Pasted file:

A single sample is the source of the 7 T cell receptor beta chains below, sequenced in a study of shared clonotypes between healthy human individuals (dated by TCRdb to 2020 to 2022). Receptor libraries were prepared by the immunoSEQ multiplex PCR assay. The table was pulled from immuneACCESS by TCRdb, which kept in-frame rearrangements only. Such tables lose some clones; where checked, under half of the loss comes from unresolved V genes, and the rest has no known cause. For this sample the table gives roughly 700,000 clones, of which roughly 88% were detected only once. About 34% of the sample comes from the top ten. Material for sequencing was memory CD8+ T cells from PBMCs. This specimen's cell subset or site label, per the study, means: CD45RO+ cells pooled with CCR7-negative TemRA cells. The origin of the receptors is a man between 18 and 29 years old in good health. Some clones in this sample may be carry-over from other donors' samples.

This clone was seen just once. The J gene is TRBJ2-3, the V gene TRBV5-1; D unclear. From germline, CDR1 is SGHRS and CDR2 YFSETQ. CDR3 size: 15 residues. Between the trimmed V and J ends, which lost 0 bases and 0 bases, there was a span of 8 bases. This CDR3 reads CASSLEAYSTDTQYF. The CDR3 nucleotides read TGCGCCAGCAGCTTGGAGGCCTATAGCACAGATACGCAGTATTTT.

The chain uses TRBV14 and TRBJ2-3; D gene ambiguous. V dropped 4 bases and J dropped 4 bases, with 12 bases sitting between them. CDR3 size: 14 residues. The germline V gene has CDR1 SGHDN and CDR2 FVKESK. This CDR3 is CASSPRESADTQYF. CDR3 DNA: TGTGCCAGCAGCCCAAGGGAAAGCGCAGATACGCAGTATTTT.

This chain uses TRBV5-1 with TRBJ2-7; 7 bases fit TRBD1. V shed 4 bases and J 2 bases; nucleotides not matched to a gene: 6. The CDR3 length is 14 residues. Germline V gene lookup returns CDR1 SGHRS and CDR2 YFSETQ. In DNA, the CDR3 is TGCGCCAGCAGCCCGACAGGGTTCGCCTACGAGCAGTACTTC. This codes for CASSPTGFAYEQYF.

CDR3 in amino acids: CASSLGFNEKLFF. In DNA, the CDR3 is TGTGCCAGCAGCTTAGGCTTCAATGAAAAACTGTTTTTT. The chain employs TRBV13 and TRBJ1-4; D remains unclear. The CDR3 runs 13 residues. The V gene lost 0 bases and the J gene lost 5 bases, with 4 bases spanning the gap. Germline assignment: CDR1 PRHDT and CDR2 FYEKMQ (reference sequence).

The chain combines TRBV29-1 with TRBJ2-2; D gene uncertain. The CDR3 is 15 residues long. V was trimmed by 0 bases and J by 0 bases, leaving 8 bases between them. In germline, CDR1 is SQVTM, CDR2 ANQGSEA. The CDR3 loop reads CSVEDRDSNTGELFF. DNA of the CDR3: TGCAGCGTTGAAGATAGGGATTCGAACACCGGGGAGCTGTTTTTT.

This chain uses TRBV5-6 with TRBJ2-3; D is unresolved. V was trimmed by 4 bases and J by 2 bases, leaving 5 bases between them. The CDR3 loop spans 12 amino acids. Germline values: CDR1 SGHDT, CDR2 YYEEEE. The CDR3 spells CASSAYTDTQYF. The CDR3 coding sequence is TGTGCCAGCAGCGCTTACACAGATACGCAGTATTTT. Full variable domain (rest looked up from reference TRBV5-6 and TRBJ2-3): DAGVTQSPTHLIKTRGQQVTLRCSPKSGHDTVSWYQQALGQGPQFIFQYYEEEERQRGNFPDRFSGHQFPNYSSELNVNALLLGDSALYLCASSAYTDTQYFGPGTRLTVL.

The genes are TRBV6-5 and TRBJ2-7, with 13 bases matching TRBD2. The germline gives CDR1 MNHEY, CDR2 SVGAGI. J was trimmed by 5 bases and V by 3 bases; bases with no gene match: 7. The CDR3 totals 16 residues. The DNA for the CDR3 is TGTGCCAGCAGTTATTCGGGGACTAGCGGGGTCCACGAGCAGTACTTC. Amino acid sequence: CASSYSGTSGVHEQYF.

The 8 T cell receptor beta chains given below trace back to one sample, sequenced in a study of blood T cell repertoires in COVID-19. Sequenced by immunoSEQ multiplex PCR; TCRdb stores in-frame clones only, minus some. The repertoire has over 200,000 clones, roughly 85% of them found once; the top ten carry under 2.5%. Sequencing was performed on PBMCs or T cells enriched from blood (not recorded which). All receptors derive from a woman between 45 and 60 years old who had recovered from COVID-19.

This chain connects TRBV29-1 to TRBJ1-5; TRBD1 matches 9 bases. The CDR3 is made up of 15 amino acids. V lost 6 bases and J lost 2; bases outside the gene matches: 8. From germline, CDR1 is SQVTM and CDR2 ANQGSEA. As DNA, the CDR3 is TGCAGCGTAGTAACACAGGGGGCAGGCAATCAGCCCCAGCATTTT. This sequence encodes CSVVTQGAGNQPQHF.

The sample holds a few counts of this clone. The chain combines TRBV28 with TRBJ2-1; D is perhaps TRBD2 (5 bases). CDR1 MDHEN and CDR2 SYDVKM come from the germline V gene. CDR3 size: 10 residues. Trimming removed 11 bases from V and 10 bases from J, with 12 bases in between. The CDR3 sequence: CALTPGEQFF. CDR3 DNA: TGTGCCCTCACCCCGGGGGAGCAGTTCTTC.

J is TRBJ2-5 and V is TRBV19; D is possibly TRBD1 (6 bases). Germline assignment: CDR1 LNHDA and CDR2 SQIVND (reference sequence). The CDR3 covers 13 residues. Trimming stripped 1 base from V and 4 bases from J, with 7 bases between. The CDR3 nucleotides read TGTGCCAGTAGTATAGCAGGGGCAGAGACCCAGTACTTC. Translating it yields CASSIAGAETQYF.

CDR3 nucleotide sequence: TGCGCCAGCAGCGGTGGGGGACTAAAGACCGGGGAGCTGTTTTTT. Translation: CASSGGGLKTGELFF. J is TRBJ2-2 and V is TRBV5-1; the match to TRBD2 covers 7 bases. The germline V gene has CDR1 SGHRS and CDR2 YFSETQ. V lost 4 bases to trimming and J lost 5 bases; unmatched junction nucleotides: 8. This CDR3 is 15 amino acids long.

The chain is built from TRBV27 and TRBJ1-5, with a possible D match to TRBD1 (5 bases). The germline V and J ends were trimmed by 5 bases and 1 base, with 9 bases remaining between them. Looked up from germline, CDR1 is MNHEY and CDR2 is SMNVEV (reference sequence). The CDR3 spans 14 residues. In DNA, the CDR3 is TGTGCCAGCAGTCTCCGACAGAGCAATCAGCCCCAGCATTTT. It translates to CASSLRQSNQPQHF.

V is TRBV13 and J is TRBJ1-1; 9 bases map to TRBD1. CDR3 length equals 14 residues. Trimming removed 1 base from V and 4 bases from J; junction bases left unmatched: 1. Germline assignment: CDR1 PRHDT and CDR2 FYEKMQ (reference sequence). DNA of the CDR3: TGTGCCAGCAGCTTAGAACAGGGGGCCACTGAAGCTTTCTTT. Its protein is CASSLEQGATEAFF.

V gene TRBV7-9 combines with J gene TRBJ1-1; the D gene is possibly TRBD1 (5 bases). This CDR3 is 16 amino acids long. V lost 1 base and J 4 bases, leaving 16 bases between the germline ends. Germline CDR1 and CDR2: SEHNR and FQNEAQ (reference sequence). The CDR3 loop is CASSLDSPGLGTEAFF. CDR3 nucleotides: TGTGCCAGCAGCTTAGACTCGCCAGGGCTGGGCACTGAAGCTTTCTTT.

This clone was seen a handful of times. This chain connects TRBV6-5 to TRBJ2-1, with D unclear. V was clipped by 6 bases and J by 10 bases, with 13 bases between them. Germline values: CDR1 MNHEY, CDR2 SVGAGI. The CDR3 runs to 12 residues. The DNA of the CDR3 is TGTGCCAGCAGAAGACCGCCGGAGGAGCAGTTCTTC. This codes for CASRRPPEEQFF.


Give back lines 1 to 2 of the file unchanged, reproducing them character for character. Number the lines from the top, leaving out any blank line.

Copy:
A single sample is the source of the 7 T cell receptor beta chains below, sequenced in a study of shared clonotypes between healthy human individuals (dated by TCRdb to 2020 to 2022). Receptor libraries were prepared by the immunoSEQ multiplex PCR assay. The table was pulled from immuneACCESS by TCRdb, which kept in-frame rearrangements only. Such tables lose some clones; where checked, under half of the loss comes from unresolved V genes, and the rest has no known cause. For this sample the table gives roughly 700,000 clones, of which roughly 88% were detected only once. About 34% of the sample comes from the top ten. Material for sequencing was memory CD8+ T cells from PBMCs. This specimen's cell subset or site label, per the study, means: CD45RO+ cells pooled with CCR7-negative TemRA cells. The origin of the receptors is a man between 18 and 29 years old in good health. Some clones in this sample may be carry-over from other donors' samples.

This clone was seen just once. The J gene is TRBJ2-3, the V gene TRBV5-1; D unclear. From germline, CDR1 is SGHRS and CDR2 YFSETQ. CDR3 size: 15 residues. Between the trimmed V and J ends, which lost 0 bases and 0 bases, there was a span of 8 bases. This CDR3 reads CASSLEAYSTDTQYF. The CDR3 nucleotides read TGCGCCAGCAGCTTGGAGGCCTATAGCACAGATACGCAGTATTTT.